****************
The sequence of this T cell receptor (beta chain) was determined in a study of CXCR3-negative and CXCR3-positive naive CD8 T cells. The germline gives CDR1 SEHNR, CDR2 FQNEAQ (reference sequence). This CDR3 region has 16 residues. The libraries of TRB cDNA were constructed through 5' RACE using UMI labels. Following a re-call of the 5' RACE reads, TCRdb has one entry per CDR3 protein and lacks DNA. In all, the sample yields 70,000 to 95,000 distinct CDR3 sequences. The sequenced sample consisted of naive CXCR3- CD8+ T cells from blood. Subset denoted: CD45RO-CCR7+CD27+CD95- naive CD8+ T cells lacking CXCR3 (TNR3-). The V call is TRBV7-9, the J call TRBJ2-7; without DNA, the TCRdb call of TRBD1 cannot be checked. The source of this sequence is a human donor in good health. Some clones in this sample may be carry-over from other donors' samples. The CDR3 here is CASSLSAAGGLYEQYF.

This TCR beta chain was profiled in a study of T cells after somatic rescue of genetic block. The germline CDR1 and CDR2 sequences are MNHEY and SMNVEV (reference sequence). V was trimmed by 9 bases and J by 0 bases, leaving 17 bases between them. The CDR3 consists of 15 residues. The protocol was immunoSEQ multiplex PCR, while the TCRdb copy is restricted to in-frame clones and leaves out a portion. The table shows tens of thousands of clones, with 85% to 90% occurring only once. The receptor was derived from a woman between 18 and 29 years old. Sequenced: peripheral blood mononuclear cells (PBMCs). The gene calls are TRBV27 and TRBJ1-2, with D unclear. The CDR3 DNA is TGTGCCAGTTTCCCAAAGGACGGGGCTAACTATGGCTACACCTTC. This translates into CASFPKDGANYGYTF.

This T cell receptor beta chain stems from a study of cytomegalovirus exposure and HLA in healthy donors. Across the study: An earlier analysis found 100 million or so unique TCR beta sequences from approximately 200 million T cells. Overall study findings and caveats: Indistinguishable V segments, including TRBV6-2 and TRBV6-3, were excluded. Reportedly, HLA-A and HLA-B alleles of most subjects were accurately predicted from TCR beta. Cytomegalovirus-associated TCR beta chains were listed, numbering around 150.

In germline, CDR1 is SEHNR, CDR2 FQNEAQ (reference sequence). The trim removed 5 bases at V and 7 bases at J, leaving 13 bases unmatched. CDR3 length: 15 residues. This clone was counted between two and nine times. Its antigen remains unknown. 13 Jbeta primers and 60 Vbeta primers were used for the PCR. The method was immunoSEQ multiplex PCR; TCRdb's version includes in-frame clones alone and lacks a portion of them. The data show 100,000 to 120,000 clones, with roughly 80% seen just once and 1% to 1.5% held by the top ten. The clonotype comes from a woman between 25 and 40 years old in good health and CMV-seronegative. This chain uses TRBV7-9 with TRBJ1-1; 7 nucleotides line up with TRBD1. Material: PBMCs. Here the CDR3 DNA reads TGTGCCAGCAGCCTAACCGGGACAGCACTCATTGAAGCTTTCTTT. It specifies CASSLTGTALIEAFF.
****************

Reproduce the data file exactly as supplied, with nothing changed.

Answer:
The sequence of this T cell receptor (beta chain) was determined in a study of CXCR3-negative and CXCR3-positive naive CD8 T cells. The germline gives CDR1 SEHNR, CDR2 FQNEAQ (reference sequence). This CDR3 region has 16 residues. The libraries of TRB cDNA were constructed through 5' RACE using UMI labels. Following a re-call of the 5' RACE reads, TCRdb has one entry per CDR3 protein and lacks DNA. In all, the sample yields 70,000 to 95,000 distinct CDR3 sequences. The sequenced sample consisted of naive CXCR3- CD8+ T cells from blood. Subset denoted: CD45RO-CCR7+CD27+CD95- naive CD8+ T cells lacking CXCR3 (TNR3-). The V call is TRBV7-9, the J call TRBJ2-7; without DNA, the TCRdb call of TRBD1 cannot be checked. The source of this sequence is a human donor in good health. Some clones in this sample may be carry-over from other donors' samples. The CDR3 here is CASSLSAAGGLYEQYF.

This TCR beta chain was profiled in a study of T cells after somatic rescue of genetic block. The germline CDR1 and CDR2 sequences are MNHEY and SMNVEV (reference sequence). V was trimmed by 9 bases and J by 0 bases, leaving 17 bases between them. The CDR3 consists of 15 residues. The protocol was immunoSEQ multiplex PCR, while the TCRdb copy is restricted to in-frame clones and leaves out a portion. The table shows tens of thousands of clones, with 85% to 90% occurring only once. The receptor was derived from a woman between 18 and 29 years old. Sequenced: peripheral blood mononuclear cells (PBMCs). The gene calls are TRBV27 and TRBJ1-2, with D unclear. The CDR3 DNA is TGTGCCAGTTTCCCAAAGGACGGGGCTAACTATGGCTACACCTTC. This translates into CASFPKDGANYGYTF.

This T cell receptor beta chain stems from a study of cytomegalovirus exposure and HLA in healthy donors. Across the study: An earlier analysis found 100 million or so unique TCR beta sequences from approximately 200 million T cells. Overall study findings and caveats: Indistinguishable V segments, including TRBV6-2 and TRBV6-3, were excluded. Reportedly, HLA-A and HLA-B alleles of most subjects were accurately predicted from TCR beta. Cytomegalovirus-associated TCR beta chains were listed, numbering around 150.

In germline, CDR1 is SEHNR, CDR2 FQNEAQ (reference sequence). The trim removed 5 bases at V and 7 bases at J, leaving 13 bases unmatched. CDR3 length: 15 residues. This clone was counted between two and nine times. Its antigen remains unknown. 13 Jbeta primers and 60 Vbeta primers were used for the PCR. The method was immunoSEQ multiplex PCR; TCRdb's version includes in-frame clones alone and lacks a portion of them. The data show 100,000 to 120,000 clones, with roughly 80% seen just once and 1% to 1.5% held by the top ten. The clonotype comes from a woman between 25 and 40 years old in good health and CMV-seronegative. This chain uses TRBV7-9 with TRBJ1-1; 7 nucleotides line up with TRBD1. Material: PBMCs. Here the CDR3 DNA reads TGTGCCAGCAGCCTAACCGGGACAGCACTCATTGAAGCTTTCTTT. It specifies CASSLTGTALIEAFF.